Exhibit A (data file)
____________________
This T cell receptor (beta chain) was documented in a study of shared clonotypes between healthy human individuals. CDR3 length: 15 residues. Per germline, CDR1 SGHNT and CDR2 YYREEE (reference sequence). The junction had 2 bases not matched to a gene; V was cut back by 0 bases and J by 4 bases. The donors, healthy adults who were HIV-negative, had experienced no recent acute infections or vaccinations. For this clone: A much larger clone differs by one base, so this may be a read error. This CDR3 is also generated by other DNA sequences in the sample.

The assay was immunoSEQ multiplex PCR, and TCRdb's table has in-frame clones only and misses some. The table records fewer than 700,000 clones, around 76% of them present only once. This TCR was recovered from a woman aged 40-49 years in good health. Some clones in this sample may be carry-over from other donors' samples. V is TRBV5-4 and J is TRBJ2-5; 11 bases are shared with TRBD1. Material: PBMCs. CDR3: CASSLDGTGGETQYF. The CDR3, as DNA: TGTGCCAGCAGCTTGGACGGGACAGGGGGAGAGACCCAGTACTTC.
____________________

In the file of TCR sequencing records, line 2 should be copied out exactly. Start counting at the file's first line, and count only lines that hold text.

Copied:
The assay was immunoSEQ multiplex PCR, and TCRdb's table has in-frame clones only and misses some. The table records fewer than 700,000 clones, around 76% of them present only once. This TCR was recovered from a woman aged 40-49 years in good health. Some clones in this sample may be carry-over from other donors' samples. V is TRBV5-4 and J is TRBJ2-5; 11 bases are shared with TRBD1. Material: PBMCs. CDR3: CASSLDGTGGETQYF. The CDR3, as DNA: TGTGCCAGCAGCTTGGACGGGACAGGGGGAGAGACCCAGTACTTC.